The fate of Israel will be decided in New York — at least that’s what quite a few people in New York seem to think.
From this vantage point, the American Jewish community is the umbilical chord that keeps baby Zionism alive. And for Peter Beinart, this life-support system appears in jeopardy of raising a monster.
Among American Jews today, there are a great many Zionists, especially in the Orthodox world, people deeply devoted to the State of Israel. And there are a great many liberals, especially in the secular Jewish world, people deeply devoted to human rights for all people, Palestinians included. But the two groups are increasingly distinct. Particularly in the younger generations, fewer and fewer American Jewish liberals are Zionists; fewer and fewer American Jewish Zionists are liberal. One reason is that the leading institutions of American Jewry have refused to foster—indeed, have actively opposed—a Zionism that challenges Israel’s behavior in the West Bank and Gaza Strip and toward its own Arab citizens. For several decades, the Jewish establishment has asked American Jews to check their liberalism at Zionism’s door, and now, to their horror, they are finding that many young Jews have checked their Zionism instead.
Morally, American Zionism is in a downward spiral. If the leaders of groups like AIPAC and the Conference of Presidents of Major American Jewish Organizations do not change course, they will wake up one day to find a younger, Orthodox-dominated, Zionist leadership whose naked hostility to Arabs and Palestinians scares even them, and a mass of secular American Jews who range from apathetic to appalled. Saving liberal Zionism in the United States—so that American Jews can help save liberal Zionism in Israel—is the great American Jewish challenge of our age.
Like many missions of salvation, there is a large measure of grandiosity in Beinart’s perspective.
As Jerry Haber points out at The Magnes Zionist:
The truth is that Israel never really needed the American Jewish community, as long as it could have the US government. One of the great successes of Israeli Zionism was to convince American Jews that Israel was an American style democracy, instead of a Eastern European ethnocracy with some of the trappings of a liberal democracy. It was founded by Russians, and for the most part, Russians and their descendants have run it. And now with the Russian aliyah, it will be even more Russian. True, Bibi has always thrown in a few Americans, Oren, Gold, etc., as this generation’s Abba Ebans. But there is nothing in common between the ethnic democracy of Israel and the liberal democracy of America. Beinart doesn’t get this; he thinks that the shift rightward is a shift away from Israeli style democracy.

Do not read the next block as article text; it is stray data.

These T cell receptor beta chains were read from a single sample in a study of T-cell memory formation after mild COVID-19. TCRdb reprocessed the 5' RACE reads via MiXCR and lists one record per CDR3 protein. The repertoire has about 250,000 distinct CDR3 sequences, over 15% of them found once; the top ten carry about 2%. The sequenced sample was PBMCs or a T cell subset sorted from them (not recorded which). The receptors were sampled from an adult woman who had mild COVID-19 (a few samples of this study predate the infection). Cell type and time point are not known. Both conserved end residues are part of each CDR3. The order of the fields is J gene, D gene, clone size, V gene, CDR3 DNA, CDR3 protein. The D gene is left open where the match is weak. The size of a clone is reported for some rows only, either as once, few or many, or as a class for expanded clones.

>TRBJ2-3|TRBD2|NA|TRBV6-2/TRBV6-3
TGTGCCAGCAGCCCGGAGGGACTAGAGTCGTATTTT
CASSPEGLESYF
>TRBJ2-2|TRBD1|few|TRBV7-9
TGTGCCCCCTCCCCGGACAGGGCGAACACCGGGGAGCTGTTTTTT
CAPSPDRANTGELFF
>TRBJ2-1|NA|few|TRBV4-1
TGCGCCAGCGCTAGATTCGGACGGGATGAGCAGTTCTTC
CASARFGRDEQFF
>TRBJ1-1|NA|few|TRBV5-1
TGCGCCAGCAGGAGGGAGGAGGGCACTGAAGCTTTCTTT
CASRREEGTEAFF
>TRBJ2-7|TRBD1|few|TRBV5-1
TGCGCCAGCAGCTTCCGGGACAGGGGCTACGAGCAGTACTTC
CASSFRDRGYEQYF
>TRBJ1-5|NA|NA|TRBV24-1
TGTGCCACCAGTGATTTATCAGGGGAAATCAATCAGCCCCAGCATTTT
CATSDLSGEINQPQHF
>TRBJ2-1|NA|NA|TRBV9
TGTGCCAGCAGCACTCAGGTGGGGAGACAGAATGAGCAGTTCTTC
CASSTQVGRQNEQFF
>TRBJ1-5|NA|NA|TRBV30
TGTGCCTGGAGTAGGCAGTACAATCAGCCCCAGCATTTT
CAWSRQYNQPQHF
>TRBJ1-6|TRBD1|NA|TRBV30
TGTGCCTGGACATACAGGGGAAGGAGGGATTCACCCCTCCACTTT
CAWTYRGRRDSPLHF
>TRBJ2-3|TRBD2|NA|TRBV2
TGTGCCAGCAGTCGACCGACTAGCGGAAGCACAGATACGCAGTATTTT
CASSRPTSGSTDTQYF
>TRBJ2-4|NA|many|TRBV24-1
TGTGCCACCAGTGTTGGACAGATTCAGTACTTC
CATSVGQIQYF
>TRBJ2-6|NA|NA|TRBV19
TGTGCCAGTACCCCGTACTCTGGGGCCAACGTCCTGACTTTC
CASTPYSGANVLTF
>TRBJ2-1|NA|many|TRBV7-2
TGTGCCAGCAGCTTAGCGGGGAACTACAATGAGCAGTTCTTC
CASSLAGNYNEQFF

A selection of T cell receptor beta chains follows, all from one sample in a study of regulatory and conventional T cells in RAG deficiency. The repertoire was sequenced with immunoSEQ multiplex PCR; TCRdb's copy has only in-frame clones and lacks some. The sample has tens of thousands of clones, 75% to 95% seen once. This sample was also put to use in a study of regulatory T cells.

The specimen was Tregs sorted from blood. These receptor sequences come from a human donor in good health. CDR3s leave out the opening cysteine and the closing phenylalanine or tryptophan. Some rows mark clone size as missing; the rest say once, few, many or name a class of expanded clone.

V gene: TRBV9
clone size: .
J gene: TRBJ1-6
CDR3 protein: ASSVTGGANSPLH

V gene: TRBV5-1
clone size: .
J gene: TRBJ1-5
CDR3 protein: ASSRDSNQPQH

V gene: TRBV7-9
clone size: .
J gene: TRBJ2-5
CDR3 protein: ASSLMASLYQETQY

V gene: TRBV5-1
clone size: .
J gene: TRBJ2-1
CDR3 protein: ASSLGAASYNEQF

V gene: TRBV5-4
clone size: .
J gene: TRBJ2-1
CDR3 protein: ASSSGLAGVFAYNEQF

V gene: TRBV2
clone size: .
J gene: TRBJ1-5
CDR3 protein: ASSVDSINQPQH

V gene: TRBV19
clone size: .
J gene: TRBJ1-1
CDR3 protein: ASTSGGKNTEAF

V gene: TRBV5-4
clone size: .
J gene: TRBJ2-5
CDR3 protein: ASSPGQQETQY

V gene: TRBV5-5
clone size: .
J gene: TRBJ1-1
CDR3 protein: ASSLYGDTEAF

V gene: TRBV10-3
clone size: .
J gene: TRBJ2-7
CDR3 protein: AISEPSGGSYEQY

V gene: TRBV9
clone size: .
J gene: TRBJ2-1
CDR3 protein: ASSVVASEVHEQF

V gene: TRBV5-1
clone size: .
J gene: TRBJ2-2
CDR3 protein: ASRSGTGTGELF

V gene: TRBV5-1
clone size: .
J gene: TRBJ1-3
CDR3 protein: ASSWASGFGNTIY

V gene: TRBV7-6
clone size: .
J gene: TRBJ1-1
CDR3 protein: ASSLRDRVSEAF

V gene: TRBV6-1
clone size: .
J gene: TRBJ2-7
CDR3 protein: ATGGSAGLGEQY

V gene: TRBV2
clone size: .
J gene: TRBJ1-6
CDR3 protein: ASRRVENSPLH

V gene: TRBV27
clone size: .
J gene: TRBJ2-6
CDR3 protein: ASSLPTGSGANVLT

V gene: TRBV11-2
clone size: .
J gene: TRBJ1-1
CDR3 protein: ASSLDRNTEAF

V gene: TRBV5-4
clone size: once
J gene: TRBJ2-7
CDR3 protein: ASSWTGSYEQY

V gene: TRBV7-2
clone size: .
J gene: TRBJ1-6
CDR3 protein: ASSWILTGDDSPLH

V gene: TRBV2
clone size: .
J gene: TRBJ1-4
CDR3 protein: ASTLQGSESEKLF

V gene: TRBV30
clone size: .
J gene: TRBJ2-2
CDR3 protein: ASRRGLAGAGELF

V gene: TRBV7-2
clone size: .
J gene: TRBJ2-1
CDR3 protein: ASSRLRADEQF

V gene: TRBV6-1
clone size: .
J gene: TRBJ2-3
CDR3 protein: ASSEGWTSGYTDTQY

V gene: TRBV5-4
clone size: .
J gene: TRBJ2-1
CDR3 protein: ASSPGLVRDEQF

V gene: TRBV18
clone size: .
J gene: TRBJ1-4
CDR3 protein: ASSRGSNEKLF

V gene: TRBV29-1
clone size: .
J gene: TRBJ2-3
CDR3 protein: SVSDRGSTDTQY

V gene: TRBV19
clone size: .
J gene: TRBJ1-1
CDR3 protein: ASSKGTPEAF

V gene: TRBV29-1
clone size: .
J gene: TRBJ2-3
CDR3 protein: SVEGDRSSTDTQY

Ross Douthat points out that the trend Beinart is observing has as much to do with the evaporation of the Jewishness of liberal American Jews as it has with Israel’s rightward tilt.
One reason, and perhaps the major reason, that young liberal Jews are less attached to Israel is that Israel has become less liberal. But they also may be less attached to the Jewish homeland because they themselves are simply less Jewish.
In an email exchange, Jeffrey Goldberg asks Beinart whether he considers himself a Zionist (a strange question given that Beinart’s essay clearly presents itself as a passionate defense of liberal Zionism) and Beinart responds:
My grandmother was born in Alexandria, Egypt, then moved as a girl to Elizabethville (now Lubumbashi) Congo, now she lives in a third dying Jewish community (albeit the most beautiful in the world) in Cape Town, South Africa. So I really believe that Jews–if not perhaps American Jews—need a Jewish state to go to in time of need. Whenever I waxed too patriotic about America, my grandmother used to say, “the Jews are like rats,” we leave the sinking ship. So yes, I’m a Zionist. I’m close enough to people who still have their bags packed.
And when the sinking ship turns out to be Israel? What then?
For Beinart and his fellow liberal Zionists the one idea that is so unpalatable that it doesn’t even get discussed is that Israel’s rightward shift, far from being an aberration, is, on the contrary, the logical expression of the contradiction inherent in the idea that a state can both support a form of ethnic supremacy and at the same time practice genuine democracy.
Israel’s challenge now as from the day of its creation is whether it wants to be a Jewish state or a democracy. For 62 years it has been perfectly evident that it cannot be both.